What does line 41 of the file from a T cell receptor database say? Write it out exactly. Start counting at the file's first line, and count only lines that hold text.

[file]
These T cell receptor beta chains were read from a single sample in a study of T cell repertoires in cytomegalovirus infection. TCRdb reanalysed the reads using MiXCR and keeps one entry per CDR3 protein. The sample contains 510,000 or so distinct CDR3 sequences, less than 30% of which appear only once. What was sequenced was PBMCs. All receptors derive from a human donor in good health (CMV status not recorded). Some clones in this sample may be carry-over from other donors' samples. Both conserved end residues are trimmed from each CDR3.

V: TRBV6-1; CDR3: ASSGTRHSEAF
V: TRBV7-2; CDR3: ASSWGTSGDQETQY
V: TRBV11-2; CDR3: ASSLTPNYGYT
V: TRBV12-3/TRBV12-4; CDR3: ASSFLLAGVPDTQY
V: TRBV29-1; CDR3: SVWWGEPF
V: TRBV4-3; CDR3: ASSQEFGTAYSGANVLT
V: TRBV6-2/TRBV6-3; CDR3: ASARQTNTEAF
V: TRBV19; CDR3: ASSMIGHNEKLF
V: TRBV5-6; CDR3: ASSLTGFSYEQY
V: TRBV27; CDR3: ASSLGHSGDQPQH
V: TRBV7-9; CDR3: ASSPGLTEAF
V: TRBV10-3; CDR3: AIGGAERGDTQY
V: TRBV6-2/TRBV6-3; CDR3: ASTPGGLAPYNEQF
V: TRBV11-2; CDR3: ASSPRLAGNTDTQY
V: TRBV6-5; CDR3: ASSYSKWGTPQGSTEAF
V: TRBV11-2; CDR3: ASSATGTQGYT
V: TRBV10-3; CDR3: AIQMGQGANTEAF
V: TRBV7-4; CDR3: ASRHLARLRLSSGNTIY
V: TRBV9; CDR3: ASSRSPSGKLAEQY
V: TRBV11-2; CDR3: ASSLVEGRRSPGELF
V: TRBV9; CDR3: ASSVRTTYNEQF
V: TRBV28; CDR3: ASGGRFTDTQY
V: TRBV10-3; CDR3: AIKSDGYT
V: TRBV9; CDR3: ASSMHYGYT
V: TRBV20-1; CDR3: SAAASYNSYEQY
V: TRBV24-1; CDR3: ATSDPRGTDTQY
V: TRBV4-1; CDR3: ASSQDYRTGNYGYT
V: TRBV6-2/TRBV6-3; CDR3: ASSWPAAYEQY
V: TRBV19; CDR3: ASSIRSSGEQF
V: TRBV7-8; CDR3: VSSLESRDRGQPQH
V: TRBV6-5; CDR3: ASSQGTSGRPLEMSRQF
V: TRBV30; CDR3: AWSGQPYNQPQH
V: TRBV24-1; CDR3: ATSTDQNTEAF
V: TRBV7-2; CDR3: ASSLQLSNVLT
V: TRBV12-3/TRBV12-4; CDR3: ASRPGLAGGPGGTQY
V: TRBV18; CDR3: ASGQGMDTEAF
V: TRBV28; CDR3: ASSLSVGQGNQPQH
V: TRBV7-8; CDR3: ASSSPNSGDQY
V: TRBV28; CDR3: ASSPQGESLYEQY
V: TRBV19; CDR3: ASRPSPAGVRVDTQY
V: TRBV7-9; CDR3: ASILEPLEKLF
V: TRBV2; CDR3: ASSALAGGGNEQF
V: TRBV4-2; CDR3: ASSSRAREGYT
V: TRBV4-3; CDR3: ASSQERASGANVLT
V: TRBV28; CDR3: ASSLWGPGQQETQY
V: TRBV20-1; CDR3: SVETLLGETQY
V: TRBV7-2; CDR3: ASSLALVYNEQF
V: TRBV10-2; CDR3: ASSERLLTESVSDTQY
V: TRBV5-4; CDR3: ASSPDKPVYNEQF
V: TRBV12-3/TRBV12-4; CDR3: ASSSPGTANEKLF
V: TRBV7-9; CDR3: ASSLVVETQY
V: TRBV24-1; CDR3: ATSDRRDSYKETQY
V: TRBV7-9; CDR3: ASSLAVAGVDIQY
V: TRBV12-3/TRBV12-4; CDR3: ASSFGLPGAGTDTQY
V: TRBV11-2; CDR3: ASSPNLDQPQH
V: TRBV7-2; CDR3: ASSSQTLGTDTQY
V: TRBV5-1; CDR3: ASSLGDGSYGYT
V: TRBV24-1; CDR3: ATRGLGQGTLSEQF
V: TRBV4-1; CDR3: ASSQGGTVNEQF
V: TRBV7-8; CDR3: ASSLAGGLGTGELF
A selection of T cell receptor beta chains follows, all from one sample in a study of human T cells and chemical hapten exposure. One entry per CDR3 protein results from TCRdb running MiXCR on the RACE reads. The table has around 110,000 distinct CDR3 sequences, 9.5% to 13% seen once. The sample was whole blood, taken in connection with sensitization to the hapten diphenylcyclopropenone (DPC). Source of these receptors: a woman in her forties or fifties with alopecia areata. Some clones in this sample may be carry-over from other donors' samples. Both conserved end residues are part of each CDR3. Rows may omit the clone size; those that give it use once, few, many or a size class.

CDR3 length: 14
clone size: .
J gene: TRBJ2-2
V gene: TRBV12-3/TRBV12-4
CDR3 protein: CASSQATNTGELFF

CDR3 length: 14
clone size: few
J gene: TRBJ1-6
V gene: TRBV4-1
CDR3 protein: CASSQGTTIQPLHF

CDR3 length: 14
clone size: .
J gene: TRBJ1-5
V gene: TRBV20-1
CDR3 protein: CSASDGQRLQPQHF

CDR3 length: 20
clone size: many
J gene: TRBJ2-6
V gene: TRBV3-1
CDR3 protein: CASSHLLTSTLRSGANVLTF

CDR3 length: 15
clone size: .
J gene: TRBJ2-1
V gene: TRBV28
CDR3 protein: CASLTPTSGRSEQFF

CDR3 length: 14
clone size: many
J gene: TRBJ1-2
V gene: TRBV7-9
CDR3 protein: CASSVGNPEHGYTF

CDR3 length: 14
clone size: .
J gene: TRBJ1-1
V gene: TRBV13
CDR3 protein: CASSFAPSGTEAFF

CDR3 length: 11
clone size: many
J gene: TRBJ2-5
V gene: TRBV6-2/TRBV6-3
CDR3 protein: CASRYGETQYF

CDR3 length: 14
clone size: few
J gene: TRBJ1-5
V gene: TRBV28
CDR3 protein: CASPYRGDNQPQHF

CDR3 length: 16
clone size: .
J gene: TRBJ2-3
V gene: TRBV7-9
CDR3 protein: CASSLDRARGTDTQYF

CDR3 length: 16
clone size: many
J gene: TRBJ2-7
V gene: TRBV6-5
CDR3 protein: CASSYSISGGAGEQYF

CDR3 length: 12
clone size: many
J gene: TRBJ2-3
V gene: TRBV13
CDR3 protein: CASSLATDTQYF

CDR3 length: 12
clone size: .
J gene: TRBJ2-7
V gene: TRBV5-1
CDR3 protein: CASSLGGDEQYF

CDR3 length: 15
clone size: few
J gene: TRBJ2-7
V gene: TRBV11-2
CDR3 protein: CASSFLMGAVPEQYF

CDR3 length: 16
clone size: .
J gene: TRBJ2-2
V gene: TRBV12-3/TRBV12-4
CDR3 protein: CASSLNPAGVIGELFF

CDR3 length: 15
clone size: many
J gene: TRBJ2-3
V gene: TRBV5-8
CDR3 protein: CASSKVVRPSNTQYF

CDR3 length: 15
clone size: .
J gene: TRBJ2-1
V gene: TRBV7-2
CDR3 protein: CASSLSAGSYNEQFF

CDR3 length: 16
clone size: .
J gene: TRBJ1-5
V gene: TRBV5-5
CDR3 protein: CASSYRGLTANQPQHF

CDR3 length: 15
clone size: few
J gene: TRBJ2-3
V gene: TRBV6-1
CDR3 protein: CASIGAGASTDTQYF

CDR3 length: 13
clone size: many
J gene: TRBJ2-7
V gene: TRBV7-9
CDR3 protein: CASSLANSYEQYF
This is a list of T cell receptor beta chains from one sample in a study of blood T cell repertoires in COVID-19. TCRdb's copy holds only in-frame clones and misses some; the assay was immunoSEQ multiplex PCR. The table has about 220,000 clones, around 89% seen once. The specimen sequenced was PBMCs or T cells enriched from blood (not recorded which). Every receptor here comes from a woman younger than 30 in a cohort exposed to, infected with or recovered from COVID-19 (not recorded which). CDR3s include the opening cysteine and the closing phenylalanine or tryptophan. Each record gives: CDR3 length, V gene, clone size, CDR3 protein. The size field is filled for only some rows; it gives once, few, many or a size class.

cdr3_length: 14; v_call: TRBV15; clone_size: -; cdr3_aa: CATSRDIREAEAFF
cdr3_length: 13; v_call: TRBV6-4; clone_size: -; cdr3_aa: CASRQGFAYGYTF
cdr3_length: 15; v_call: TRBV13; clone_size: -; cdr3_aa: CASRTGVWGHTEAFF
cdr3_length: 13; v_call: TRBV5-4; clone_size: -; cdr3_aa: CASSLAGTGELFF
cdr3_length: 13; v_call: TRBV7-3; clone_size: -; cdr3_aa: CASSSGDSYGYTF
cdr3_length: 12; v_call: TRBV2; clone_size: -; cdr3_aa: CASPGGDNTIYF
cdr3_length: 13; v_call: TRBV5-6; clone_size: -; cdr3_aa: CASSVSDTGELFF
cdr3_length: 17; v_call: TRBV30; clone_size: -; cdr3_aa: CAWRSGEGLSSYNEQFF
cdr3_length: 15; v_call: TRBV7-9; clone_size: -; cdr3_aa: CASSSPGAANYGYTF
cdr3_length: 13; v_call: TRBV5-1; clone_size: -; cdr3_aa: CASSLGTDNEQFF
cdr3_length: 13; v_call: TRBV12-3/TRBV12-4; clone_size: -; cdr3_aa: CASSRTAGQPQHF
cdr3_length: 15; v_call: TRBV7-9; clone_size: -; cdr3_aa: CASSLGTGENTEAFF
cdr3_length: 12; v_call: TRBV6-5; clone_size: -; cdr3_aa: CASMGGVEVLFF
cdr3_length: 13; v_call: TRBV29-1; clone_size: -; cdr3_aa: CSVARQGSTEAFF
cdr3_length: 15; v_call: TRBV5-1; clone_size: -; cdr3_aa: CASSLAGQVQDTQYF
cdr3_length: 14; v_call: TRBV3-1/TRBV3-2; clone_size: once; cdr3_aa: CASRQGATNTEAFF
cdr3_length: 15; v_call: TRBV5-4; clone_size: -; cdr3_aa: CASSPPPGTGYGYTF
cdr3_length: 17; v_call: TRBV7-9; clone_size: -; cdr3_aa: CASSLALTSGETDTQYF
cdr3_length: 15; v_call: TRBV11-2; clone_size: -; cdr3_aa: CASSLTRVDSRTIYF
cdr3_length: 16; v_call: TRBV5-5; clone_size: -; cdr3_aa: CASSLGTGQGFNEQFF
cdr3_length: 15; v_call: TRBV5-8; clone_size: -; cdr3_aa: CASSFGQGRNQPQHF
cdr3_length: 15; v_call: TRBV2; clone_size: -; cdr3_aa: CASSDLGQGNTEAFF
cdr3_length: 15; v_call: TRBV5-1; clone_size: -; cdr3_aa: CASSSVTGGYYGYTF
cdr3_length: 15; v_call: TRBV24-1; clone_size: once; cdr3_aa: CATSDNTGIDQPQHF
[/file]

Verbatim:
V: TRBV19; CDR3: ASRPSPAGVRVDTQY